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Nutrients

Some studies are showing that taking vitamin D may help protect athletes against both injury and depression.

Dreamstime

As the warm months of spring and summer begin to roll in, folks start getting more active and athletic. But far too many of these people fail to pay attention to the vital nutrients, both vitamins and minerals, that are used up by all this new activity, sometimes even creating deficiencies.

For example, have you discovered that after a long session of biking or running during the day, painful muscle cramps at night wake you from a blissful sleep? There's often a reason for these cramps: an exercise-induced deficiency of electrolytes. There are two nutrients you can take to help prevent or even stop an attack of nightly leg cramps. One is calcium, and the other is potassium. Both are electrolytes. These are substances that create a kind of electric current when mixed with water.

A story on the popular health and wellness site Livestrong.com quotes the American Academy of Orthopaedic Surgeons as saying "a deficiency in electrolytes like potassium can cause muscle cramps, particularly in your legs. This can occur frequently in the summer, when heat causes you to lose salt and other minerals through your sweat."

Other electrolytes include bicarbonate, chloride, magnesium, phosphate and salt. A proper ratio of electrolytes can be found in sports drinks like Gatorade, but many such sports drinks contain a lot of sugar as well as artificial food dyes. The more vibrant the color, the more food dye the drink contains. Some of these colors are actually derived from petroleum. At the same time, sugar, or glycogen, is required to maintain energy

Studies have shown that unless an athlete is exercising hard for over an hour, a sugary electrolyte drink may not be required. The most important thing is just to stay hydrated. This is especially important on a hot summer's day, or while sweating from strenuous exercise. In fact, since electrolytes will only provide their electrical current when combined with water, the smartest thing may be to purchase electrolyte pills and take them with plain water. There are many varieties of electrolyte capsules. But again, never swallow them without water.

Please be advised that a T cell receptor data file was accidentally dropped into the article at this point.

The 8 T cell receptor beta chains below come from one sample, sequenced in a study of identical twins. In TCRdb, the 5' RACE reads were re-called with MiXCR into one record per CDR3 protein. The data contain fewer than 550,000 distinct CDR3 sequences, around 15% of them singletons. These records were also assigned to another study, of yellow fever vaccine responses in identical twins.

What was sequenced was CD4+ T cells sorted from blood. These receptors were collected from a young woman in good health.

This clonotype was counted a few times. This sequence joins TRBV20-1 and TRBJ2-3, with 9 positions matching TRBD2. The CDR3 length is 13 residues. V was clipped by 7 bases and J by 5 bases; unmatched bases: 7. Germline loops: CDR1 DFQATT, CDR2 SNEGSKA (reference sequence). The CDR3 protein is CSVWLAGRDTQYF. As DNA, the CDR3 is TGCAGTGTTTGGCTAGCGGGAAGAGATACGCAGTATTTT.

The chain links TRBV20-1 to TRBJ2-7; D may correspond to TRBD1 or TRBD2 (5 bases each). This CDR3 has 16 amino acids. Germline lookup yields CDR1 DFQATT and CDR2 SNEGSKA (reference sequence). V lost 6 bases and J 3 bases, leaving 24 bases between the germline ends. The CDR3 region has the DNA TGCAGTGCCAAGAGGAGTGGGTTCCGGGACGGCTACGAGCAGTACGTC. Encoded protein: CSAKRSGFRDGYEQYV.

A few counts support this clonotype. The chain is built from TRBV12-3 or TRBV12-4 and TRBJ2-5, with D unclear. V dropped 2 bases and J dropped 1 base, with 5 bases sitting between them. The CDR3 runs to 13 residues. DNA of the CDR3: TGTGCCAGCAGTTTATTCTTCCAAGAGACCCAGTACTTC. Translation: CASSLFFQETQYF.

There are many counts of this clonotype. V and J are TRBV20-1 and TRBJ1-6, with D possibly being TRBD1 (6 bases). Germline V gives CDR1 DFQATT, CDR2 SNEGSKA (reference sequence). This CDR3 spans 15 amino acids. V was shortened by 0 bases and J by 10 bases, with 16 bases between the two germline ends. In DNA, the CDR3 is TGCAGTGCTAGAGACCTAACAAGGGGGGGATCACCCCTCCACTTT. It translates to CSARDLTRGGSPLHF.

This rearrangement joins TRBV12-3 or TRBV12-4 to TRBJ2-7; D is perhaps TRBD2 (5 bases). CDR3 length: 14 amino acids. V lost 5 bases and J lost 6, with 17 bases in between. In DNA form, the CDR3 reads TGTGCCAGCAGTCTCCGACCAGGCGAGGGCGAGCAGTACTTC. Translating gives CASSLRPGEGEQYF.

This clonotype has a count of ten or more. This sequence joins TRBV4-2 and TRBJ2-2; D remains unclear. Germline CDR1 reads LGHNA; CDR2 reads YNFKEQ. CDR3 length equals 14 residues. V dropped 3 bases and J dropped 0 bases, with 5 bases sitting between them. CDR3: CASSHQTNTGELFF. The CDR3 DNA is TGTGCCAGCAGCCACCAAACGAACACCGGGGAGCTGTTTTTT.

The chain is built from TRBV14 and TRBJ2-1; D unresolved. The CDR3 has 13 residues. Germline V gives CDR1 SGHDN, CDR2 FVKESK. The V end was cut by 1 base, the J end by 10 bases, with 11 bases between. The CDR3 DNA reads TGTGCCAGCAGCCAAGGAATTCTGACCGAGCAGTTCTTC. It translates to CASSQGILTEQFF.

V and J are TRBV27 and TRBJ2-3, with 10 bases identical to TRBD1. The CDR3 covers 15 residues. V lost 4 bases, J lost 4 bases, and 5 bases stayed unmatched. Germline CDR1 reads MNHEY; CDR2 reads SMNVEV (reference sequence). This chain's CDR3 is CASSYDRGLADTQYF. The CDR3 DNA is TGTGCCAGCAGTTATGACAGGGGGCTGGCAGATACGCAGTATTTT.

Some studies are showing that taking vitamin D may help protect athletes against both injury and depression. This is especially true for those whose skin is not exposed to natural sunlight, or those who chronically can't absorb vitamin D from the sun, including people who are middle-aged and older. Supplementation with a good quality of vitamin D may provide numerous mental and physical benefits.

In addition, don't think about trying to stay active while avoiding carbohydrates and sugar. While carbs may be healthier than a spoonful of sugar, both will be stored as energy in the form of glycogen, which is actually the body's fuel for athletic function. Unfortunately, humans have a limited ability to store glycogen. That ability can be increased by using a specific technique: training or working out harder, with more intensity.

Some elite athletes have a training schedule that calls for one day a week of extreme training, followed by several days off to recuperate. If good hydration is the top secret to never hitting the wall, then recuperation (or recovery) from a hard effort is a close second.

Wina Sturgeon is the editor of the online magazine Adventure Sports Weekly, which offers the latest training, diet and athletic information.

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